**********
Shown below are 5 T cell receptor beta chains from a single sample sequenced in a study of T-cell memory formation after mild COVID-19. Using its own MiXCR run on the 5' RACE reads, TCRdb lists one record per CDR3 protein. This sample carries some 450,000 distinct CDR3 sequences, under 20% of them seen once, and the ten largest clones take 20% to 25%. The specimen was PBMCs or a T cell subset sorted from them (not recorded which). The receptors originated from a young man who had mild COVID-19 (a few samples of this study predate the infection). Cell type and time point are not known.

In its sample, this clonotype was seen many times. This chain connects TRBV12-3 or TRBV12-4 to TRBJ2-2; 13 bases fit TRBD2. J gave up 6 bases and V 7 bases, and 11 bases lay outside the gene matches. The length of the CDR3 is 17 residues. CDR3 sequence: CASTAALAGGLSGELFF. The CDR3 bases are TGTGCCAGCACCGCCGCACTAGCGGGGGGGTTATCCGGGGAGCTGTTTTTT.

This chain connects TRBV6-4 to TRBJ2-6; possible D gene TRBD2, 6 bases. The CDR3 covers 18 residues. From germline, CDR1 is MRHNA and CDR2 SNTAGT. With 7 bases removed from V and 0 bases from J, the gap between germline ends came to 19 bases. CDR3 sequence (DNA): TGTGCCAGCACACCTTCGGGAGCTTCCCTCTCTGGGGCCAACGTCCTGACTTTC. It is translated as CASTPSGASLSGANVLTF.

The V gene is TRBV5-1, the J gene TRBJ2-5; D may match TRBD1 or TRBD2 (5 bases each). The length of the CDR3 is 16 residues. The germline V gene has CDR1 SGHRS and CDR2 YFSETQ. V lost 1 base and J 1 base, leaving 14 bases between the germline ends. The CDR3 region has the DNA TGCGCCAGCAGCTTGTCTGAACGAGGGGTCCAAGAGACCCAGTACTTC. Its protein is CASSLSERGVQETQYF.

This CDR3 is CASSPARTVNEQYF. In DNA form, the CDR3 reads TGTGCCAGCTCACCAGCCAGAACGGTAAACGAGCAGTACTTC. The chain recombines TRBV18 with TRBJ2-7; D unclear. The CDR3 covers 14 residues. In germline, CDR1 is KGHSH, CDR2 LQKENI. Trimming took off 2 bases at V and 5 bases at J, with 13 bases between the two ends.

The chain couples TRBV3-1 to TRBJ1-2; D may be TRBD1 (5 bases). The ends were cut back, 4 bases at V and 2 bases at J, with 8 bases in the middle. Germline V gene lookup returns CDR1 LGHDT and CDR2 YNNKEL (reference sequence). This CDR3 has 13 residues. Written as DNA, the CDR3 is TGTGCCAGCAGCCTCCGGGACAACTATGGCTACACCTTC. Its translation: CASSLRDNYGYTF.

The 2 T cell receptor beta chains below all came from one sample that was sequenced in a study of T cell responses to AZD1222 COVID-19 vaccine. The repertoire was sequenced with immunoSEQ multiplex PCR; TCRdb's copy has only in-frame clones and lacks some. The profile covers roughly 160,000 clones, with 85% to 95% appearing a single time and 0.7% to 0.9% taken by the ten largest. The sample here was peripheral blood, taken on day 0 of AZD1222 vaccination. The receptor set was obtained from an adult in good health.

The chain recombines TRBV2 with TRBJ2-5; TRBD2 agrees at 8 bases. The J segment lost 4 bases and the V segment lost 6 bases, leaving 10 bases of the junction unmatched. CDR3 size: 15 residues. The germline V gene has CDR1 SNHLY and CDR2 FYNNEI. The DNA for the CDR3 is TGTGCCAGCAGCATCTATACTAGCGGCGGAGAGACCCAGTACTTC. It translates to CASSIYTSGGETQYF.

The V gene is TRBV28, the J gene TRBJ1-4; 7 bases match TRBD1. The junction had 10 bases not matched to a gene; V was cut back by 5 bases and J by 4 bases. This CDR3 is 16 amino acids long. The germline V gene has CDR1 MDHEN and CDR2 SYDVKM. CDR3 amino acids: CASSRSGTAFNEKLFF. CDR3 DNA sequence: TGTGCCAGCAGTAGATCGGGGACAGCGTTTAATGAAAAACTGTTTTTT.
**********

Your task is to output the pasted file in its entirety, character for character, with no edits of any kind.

Shown below are 5 T cell receptor beta chains from a single sample sequenced in a study of T-cell memory formation after mild COVID-19. Using its own MiXCR run on the 5' RACE reads, TCRdb lists one record per CDR3 protein. This sample carries some 450,000 distinct CDR3 sequences, under 20% of them seen once, and the ten largest clones take 20% to 25%. The specimen was PBMCs or a T cell subset sorted from them (not recorded which). The receptors originated from a young man who had mild COVID-19 (a few samples of this study predate the infection). Cell type and time point are not known.

In its sample, this clonotype was seen many times. This chain connects TRBV12-3 or TRBV12-4 to TRBJ2-2; 13 bases fit TRBD2. J gave up 6 bases and V 7 bases, and 11 bases lay outside the gene matches. The length of the CDR3 is 17 residues. CDR3 sequence: CASTAALAGGLSGELFF. The CDR3 bases are TGTGCCAGCACCGCCGCACTAGCGGGGGGGTTATCCGGGGAGCTGTTTTTT.

This chain connects TRBV6-4 to TRBJ2-6; possible D gene TRBD2, 6 bases. The CDR3 covers 18 residues. From germline, CDR1 is MRHNA and CDR2 SNTAGT. With 7 bases removed from V and 0 bases from J, the gap between germline ends came to 19 bases. CDR3 sequence (DNA): TGTGCCAGCACACCTTCGGGAGCTTCCCTCTCTGGGGCCAACGTCCTGACTTTC. It is translated as CASTPSGASLSGANVLTF.

The V gene is TRBV5-1, the J gene TRBJ2-5; D may match TRBD1 or TRBD2 (5 bases each). The length of the CDR3 is 16 residues. The germline V gene has CDR1 SGHRS and CDR2 YFSETQ. V lost 1 base and J 1 base, leaving 14 bases between the germline ends. The CDR3 region has the DNA TGCGCCAGCAGCTTGTCTGAACGAGGGGTCCAAGAGACCCAGTACTTC. Its protein is CASSLSERGVQETQYF.

This CDR3 is CASSPARTVNEQYF. In DNA form, the CDR3 reads TGTGCCAGCTCACCAGCCAGAACGGTAAACGAGCAGTACTTC. The chain recombines TRBV18 with TRBJ2-7; D unclear. The CDR3 covers 14 residues. In germline, CDR1 is KGHSH, CDR2 LQKENI. Trimming took off 2 bases at V and 5 bases at J, with 13 bases between the two ends.

The chain couples TRBV3-1 to TRBJ1-2; D may be TRBD1 (5 bases). The ends were cut back, 4 bases at V and 2 bases at J, with 8 bases in the middle. Germline V gene lookup returns CDR1 LGHDT and CDR2 YNNKEL (reference sequence). This CDR3 has 13 residues. Written as DNA, the CDR3 is TGTGCCAGCAGCCTCCGGGACAACTATGGCTACACCTTC. Its translation: CASSLRDNYGYTF.

The 2 T cell receptor beta chains below all came from one sample that was sequenced in a study of T cell responses to AZD1222 COVID-19 vaccine. The repertoire was sequenced with immunoSEQ multiplex PCR; TCRdb's copy has only in-frame clones and lacks some. The profile covers roughly 160,000 clones, with 85% to 95% appearing a single time and 0.7% to 0.9% taken by the ten largest. The sample here was peripheral blood, taken on day 0 of AZD1222 vaccination. The receptor set was obtained from an adult in good health.

The chain recombines TRBV2 with TRBJ2-5; TRBD2 agrees at 8 bases. The J segment lost 4 bases and the V segment lost 6 bases, leaving 10 bases of the junction unmatched. CDR3 size: 15 residues. The germline V gene has CDR1 SNHLY and CDR2 FYNNEI. The DNA for the CDR3 is TGTGCCAGCAGCATCTATACTAGCGGCGGAGAGACCCAGTACTTC. It translates to CASSIYTSGGETQYF.

The V gene is TRBV28, the J gene TRBJ1-4; 7 bases match TRBD1. The junction had 10 bases not matched to a gene; V was cut back by 5 bases and J by 4 bases. This CDR3 is 16 amino acids long. The germline V gene has CDR1 MDHEN and CDR2 SYDVKM. CDR3 amino acids: CASSRSGTAFNEKLFF. CDR3 DNA sequence: TGTGCCAGCAGTAGATCGGGGACAGCGTTTAATGAAAAACTGTTTTTT.